Using Family Naming Patterns to Dig Up Your Irish Roots

Many genealogists use surnames to dig up their Irish roots. This is an important and sound technique, because, as we’ve seen, surnames can often point to the Irish county from which your ancestors came. However, surnames aren’t the only type of name you can use to trace your Irish ancestry. Thanks to common traditional naming patterns across the country in the 19th century, first names can also often provide an important clue as to the identities of your elusive family members. Here’s how:

Nineteenth-century Irish family naming patterns usually followed the guidelines in the list below pretty closely:

1.  The oldest son was named after the father’s father.

2.  The oldest daughter was named after the mother’s mother.

3.  The second son was named after the mother’s father.

4.  The third son was named after the father.

5.  The fourth son was named after the father’s oldest brother.

6.  The second daughter was named after the father’s mother.

7.  The third daughter was named after the mother.

8.  The fourth daughter was named after the mother’s oldest sister.

As you can see, this type of naming pattern can potentially provide important clues to your Irish roots. It’s especially useful in cases where you don’t know the names of the parents of a particular ancestor. By looking at how he named his children, you can have an idea as to what his parents (and siblings) names may have been. While the above guidelines were by no means set in stone, and sometimes varied, the pattern was usual enough in the 19th century to be of real use to genealogists searching for Irish ancestors.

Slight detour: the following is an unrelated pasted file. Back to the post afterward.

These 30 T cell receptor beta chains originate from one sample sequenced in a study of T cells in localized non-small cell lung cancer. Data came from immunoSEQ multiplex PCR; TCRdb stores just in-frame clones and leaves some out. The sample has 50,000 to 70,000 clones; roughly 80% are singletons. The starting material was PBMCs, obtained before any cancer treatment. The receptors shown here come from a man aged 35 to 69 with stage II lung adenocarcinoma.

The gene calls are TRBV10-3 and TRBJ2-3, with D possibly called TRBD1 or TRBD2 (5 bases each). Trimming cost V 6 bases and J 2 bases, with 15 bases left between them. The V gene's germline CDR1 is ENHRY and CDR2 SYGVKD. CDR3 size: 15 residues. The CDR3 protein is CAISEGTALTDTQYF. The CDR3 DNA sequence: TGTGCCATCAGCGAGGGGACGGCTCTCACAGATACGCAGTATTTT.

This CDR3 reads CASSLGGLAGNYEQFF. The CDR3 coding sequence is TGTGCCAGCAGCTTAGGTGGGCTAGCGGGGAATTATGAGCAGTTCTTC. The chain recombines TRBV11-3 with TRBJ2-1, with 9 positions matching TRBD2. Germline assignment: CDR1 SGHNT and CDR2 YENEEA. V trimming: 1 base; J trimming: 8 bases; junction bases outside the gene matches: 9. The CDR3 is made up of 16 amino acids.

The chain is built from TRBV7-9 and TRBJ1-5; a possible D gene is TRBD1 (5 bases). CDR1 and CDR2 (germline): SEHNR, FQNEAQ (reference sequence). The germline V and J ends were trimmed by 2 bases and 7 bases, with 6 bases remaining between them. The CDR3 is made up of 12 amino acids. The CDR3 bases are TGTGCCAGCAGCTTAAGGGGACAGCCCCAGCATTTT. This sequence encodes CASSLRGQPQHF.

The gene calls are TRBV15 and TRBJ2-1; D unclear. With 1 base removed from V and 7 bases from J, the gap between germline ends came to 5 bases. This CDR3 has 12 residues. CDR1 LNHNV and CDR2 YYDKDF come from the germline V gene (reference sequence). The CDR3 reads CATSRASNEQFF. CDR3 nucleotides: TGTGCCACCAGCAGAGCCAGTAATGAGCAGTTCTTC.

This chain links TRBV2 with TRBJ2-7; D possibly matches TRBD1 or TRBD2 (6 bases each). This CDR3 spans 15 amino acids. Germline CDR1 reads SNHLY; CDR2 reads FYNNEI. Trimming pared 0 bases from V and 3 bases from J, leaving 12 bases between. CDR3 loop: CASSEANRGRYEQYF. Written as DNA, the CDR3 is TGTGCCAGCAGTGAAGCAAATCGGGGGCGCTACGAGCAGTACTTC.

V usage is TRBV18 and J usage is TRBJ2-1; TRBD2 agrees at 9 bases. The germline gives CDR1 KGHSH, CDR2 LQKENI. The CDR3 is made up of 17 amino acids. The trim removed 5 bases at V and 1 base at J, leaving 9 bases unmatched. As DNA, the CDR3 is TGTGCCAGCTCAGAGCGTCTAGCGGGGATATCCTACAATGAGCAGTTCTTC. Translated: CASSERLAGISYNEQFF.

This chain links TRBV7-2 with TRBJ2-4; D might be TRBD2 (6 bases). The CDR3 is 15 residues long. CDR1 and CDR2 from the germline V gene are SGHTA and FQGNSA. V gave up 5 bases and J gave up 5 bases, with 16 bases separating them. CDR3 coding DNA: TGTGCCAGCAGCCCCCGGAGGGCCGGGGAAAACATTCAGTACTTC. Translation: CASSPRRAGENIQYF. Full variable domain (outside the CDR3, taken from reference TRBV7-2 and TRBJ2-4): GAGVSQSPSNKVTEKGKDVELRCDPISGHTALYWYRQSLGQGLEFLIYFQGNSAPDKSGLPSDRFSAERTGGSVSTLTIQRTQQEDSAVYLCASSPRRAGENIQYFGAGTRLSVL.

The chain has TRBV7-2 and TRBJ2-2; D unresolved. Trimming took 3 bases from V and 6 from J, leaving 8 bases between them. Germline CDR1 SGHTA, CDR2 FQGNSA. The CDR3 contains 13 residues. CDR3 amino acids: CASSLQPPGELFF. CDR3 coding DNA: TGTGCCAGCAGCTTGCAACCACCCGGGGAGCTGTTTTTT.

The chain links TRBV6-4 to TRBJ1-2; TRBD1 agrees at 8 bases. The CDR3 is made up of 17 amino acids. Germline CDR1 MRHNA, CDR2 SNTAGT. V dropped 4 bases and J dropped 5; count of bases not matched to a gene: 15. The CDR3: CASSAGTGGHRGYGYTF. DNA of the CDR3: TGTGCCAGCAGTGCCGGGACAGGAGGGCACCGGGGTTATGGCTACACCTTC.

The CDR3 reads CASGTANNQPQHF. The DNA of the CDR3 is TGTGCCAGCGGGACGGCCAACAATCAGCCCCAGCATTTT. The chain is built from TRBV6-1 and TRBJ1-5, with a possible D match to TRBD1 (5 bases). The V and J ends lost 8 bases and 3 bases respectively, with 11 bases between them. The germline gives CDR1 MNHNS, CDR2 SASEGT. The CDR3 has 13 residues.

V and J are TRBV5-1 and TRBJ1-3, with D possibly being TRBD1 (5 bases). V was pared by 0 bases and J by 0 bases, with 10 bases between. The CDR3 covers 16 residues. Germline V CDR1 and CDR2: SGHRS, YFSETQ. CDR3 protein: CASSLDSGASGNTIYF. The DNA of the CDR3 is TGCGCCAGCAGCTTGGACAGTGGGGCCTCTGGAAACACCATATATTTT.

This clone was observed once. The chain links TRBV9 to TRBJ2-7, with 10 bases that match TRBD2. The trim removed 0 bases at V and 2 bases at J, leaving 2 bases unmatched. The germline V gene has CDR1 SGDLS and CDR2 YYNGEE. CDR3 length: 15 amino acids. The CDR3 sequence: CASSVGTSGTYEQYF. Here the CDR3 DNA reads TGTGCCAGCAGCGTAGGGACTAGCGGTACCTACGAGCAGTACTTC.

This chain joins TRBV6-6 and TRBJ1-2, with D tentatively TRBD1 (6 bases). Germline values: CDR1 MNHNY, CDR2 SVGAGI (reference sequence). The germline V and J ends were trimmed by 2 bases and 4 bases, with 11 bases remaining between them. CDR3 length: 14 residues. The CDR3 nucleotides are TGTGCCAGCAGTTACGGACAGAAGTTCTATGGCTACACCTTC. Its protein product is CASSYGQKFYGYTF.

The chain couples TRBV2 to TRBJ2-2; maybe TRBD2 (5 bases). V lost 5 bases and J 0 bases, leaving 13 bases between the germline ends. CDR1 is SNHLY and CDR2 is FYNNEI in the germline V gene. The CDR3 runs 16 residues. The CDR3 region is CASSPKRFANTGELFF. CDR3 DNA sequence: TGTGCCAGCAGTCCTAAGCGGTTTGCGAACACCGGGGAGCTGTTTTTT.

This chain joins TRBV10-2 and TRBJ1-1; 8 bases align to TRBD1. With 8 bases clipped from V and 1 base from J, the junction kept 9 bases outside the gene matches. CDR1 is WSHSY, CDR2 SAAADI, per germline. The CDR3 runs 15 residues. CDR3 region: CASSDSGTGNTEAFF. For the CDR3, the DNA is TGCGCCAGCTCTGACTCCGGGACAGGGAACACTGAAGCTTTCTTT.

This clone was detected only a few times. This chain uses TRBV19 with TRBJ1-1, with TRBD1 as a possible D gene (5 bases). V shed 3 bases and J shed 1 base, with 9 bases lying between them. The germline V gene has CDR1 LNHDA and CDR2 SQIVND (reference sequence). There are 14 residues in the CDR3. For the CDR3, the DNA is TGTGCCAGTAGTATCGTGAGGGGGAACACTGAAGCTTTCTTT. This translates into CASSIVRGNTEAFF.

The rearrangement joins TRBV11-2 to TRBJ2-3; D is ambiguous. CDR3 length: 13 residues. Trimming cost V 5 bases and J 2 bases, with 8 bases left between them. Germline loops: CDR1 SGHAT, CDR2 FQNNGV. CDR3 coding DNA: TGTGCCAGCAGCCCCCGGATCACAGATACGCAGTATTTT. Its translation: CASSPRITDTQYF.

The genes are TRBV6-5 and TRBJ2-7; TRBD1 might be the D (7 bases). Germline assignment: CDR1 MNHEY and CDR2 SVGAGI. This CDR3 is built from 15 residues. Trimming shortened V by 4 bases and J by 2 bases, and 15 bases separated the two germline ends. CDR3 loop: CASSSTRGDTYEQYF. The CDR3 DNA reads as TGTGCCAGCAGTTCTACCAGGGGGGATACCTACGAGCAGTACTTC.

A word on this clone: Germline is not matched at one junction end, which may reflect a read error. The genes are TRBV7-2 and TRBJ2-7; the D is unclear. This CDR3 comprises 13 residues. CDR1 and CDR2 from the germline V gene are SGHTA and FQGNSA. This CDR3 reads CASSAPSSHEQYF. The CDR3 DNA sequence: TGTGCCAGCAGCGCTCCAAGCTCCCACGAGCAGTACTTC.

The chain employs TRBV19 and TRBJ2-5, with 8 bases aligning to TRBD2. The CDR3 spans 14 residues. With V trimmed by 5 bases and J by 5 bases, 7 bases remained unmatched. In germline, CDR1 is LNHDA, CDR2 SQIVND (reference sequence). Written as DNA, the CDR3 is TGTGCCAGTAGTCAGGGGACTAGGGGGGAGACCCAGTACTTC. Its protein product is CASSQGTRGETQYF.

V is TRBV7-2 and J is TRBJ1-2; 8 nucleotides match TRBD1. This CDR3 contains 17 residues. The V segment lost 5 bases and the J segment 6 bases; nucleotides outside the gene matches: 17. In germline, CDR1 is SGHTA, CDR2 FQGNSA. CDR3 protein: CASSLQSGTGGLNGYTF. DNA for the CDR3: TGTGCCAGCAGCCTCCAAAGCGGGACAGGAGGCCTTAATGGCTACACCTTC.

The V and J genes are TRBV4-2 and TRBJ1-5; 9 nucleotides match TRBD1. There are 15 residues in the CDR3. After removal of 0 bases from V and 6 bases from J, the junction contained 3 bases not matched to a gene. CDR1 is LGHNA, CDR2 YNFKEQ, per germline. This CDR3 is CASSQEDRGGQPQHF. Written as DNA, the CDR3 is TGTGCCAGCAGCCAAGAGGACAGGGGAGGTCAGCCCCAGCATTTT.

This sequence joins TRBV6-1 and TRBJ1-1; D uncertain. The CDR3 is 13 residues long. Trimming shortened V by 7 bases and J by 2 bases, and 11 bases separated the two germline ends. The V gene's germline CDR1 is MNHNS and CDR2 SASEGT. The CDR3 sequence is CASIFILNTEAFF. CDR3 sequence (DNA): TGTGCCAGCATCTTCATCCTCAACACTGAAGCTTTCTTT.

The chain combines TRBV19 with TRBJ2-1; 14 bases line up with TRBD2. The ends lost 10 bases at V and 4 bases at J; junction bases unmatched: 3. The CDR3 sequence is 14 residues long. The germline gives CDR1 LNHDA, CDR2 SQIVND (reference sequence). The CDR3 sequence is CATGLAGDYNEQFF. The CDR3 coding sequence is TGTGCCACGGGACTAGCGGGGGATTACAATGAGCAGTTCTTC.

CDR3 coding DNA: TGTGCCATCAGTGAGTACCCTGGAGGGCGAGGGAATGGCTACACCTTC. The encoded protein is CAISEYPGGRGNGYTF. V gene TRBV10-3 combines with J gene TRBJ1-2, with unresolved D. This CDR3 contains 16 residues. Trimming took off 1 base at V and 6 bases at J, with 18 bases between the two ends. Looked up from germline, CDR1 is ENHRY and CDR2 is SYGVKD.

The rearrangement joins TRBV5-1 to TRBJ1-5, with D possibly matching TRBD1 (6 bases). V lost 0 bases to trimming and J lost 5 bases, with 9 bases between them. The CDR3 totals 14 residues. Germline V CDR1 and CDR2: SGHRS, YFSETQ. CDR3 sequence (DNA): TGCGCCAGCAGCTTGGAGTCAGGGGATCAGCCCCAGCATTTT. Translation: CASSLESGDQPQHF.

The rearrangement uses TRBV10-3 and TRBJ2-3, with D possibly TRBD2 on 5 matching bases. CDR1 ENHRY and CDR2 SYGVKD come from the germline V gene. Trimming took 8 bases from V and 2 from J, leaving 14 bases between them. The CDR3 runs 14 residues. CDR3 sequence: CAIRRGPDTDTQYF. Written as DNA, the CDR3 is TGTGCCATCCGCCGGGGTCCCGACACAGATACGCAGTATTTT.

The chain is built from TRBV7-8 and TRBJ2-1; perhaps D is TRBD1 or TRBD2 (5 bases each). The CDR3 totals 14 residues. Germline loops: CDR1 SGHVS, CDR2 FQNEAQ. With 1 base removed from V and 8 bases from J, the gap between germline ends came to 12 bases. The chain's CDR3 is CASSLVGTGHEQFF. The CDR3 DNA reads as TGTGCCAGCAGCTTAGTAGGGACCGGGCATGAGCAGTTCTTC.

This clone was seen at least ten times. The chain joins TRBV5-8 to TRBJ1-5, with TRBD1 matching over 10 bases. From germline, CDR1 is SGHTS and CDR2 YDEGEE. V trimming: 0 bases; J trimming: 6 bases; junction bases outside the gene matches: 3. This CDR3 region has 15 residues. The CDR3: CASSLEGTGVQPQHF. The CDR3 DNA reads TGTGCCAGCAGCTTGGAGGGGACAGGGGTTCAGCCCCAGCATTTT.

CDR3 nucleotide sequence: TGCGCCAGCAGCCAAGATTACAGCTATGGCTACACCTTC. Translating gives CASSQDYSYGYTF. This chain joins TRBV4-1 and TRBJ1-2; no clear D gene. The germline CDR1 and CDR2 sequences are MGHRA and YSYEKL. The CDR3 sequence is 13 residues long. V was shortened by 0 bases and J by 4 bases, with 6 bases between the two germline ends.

By looking at naming patterns when searching for the parents of an ancestor, you can keep a closer eye out for potential candidates by looking at their first names. Of course, you should always verify and document all information, and never assume to know an ancestor’s name simply by what it would be according to the above list. But, for example, if you’re looking for the parents of an Irish ancestor named Michael Donnahue, and you know Michael’s first-born son was named Martin, then this might be a clue that Michael’s father’s name was also Martin. In this case, you can look more closely at men by the name of Martin Donnahue who lived in the same area as Michael and were of the right age to be Michael’s father.

Knowing the traditional naming patterns helps you find your Irish roots by alerting you to clues of identities you may have otherwise missed. Use it cautiously, but do use it! It can help you tremendously!

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